Meet the First American Formula 1 Team in Three Decades

A NASCAR impresario, a Frenchman and the next chapter in U.S. racing.

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Gene Haas likes to roll the dice.

In his years-long quest to field the first American Formula 1 team since 1986, the NASCAR impresario and machine-tool mogul named the first driver to his F1 outfit on Sept. 29. Romain Grosjean (pictured above) will debut with the team in the new car at the Australian Grand Prix on April 3, 2016.

Grosjean, a Frenchman competing with Lotus this season, brings experience to table: Ten F1 podiums, 280 points, 78 Grand Prix entered and a knack for scoring points in less competitive cars.

“We’ve always maintained that we wanted an experienced driver to lead our team,” Haas says from his F1 team’s headquarters in Kannapolis, North Carolina. “We’re going to depend heavily on him to help us with our strategies with the car and the racetracks.”

“We looked around a lot to find the right guy,” adds Haas F1 Team principal Gunther Steiner. “I spoke also with technical people, what they think about Romain, how he develops a car. Because we have a steep mountain to climb.”

Steiner, an Italian who once served as technical director for Red Bull’s F1 team, knows what he’s talking about. Americans have failed miserably over the decades in the world’s richest, most technically challenging and popular form of motorsport. No American team has ever won the F1 title, let alone come close. The last to make the grid was Carl Haas (no relation) and Teddy Mayer’s Team Haas, which folded after the 1986 season. The last group to attempt launching an American team, US F1, crashed and burned five years ago, without a single start.

The most difficult obstacle: Money. To launch an F1 campaign from scratch requires a mind-boggling budget.

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“There’s kind of a round term there out there, somewhere around $100 million,” Haas tells The Drive. “I think our expectation is, within a few years, with sponsorship and money from F1, that we could actually break even.”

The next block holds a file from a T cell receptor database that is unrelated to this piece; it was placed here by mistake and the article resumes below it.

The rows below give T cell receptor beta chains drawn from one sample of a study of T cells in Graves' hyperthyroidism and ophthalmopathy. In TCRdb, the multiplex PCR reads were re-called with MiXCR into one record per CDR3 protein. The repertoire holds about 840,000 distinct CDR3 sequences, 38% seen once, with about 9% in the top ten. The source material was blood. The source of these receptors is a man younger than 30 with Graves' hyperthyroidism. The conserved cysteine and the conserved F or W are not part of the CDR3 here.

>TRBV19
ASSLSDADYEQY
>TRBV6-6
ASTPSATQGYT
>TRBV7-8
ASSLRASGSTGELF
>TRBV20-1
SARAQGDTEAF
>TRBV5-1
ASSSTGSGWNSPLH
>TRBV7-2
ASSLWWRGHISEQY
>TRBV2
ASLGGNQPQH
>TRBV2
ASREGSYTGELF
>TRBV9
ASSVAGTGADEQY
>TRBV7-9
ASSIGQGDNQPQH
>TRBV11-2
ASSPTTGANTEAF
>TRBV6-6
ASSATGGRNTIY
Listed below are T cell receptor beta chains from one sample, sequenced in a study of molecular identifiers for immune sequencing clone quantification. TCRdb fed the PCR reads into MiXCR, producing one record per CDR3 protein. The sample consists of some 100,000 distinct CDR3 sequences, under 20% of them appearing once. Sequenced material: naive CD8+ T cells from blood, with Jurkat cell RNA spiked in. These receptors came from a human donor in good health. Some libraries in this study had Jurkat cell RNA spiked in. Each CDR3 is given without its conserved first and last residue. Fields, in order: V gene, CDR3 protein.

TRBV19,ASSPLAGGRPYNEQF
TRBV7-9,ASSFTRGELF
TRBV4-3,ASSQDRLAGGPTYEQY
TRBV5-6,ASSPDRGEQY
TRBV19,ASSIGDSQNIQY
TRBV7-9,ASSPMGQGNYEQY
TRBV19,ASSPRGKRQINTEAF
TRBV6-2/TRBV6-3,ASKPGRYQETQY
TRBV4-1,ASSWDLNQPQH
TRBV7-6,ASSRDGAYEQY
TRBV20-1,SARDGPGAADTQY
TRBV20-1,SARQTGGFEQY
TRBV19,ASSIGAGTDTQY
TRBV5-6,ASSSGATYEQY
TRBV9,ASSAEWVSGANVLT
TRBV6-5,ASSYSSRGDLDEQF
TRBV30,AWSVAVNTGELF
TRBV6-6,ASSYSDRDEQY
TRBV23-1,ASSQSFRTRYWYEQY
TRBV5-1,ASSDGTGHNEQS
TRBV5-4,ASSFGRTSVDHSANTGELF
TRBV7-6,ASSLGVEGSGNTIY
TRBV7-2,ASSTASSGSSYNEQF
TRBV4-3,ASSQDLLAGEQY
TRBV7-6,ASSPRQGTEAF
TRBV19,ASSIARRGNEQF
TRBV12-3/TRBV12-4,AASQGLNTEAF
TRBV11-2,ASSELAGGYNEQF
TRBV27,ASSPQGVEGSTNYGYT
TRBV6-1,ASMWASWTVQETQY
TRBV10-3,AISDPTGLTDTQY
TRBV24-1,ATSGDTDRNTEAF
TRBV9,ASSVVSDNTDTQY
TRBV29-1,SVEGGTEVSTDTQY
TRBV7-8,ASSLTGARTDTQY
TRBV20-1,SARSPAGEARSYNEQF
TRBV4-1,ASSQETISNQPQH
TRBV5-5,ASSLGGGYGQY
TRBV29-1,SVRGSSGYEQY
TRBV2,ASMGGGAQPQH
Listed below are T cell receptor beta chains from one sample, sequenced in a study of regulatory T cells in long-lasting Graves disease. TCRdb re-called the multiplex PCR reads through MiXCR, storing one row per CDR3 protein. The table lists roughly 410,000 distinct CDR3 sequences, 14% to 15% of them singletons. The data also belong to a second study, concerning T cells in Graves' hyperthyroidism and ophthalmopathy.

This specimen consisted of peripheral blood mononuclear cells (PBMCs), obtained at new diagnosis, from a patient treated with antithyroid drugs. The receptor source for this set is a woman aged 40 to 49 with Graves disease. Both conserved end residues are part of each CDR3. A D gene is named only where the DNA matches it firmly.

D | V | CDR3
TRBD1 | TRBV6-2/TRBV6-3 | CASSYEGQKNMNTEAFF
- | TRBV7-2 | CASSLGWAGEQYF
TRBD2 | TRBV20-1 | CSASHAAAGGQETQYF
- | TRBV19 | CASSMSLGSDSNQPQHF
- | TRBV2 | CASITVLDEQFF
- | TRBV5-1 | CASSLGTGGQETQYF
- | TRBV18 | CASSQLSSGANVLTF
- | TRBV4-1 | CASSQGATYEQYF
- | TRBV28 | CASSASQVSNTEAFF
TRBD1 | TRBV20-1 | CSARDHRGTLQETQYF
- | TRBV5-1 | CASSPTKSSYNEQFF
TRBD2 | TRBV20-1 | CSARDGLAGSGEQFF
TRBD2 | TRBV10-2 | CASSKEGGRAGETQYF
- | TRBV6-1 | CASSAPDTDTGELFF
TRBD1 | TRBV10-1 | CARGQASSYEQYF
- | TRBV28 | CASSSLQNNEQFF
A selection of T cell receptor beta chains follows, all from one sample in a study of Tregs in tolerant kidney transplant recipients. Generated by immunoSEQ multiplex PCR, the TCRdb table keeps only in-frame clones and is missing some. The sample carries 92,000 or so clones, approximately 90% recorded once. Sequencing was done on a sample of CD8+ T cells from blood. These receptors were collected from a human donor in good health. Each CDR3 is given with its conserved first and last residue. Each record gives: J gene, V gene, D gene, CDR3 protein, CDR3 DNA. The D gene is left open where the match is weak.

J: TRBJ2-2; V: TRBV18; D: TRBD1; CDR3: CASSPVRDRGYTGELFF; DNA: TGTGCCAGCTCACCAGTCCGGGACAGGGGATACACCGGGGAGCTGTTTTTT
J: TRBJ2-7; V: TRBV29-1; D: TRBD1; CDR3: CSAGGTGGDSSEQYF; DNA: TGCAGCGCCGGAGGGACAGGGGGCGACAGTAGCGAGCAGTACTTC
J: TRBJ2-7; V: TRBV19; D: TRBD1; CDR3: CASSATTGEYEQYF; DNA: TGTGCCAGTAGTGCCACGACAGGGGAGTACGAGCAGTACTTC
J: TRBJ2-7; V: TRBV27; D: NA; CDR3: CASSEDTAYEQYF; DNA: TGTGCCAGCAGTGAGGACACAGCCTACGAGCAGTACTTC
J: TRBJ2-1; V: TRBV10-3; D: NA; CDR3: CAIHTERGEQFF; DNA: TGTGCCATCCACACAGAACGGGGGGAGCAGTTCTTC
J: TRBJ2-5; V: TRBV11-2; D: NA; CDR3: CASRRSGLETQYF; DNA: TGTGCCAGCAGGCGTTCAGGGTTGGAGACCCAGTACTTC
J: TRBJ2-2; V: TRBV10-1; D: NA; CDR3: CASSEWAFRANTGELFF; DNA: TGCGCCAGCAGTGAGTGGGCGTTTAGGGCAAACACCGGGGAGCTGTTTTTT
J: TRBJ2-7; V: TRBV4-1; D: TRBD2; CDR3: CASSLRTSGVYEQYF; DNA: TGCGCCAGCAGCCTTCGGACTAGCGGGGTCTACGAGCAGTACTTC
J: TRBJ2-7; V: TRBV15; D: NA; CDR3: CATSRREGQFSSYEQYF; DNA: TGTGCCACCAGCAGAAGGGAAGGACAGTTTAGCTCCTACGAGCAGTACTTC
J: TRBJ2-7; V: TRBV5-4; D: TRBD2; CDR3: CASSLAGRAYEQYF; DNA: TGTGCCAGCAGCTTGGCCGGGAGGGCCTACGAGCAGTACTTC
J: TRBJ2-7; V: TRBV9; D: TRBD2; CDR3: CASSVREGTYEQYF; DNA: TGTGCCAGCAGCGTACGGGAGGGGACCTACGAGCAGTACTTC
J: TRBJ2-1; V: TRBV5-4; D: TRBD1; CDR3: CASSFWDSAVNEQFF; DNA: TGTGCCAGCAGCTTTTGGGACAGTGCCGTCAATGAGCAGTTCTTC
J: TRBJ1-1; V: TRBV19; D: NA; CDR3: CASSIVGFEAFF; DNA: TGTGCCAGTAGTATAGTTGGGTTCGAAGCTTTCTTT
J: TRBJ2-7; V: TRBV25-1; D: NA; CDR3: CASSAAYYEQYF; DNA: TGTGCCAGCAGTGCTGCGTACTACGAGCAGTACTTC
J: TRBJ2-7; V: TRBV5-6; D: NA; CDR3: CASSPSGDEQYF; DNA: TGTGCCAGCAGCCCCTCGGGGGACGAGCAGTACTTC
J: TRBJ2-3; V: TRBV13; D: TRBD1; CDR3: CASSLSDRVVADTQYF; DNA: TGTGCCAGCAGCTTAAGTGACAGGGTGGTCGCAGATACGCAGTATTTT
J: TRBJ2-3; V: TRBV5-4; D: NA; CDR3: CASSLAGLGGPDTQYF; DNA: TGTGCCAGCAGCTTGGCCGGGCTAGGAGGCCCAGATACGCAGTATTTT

Haas F1 has been percolating ever since Haas and Steiner met with Bernie Ecclestone—F1’s mercurial boss—in 2012. In April 2014, F1 granted Haas a license to launch his campaign. Soon after, the team announced that Ferrari would supply engines and technical know-how. As it continues to build its cars, Haas F1 has operations in North Carolina, England and Italy.

"We have a steep mountain to climb."

Haas has no illusions about beating the big guns from Mercedes-AMG and Ferrari the first year out. Last fall, he told this reporter that it would be “a home run” if the team won a race “in the first five years.”

He also makes no bones about why he wants to compete in F1: to promote his $1 billion machine-tool business in all corners of the globe, something his NASCAR team—Stewart-Haas Racing—cannot do.

The car won’t be revealed likely until the first official F1 test in March. “They’re building the chassis right now,” Haas says.

The announcement today of a lead driver is the biggest piece of the puzzle yet, as far as fans are concerned. The other driver in the two-car team has not yet been confirmed, but Haas told The Drive that “it’s going to be one of the Ferrari reserve drivers. We haven’t signed on the bottom line yet, so I don’t want to speculate.”

Grosjean is characteristically optimistic. The project is moving along “slowly but nicely,” he says. “What we like is to try to drink Champagne on the podium.”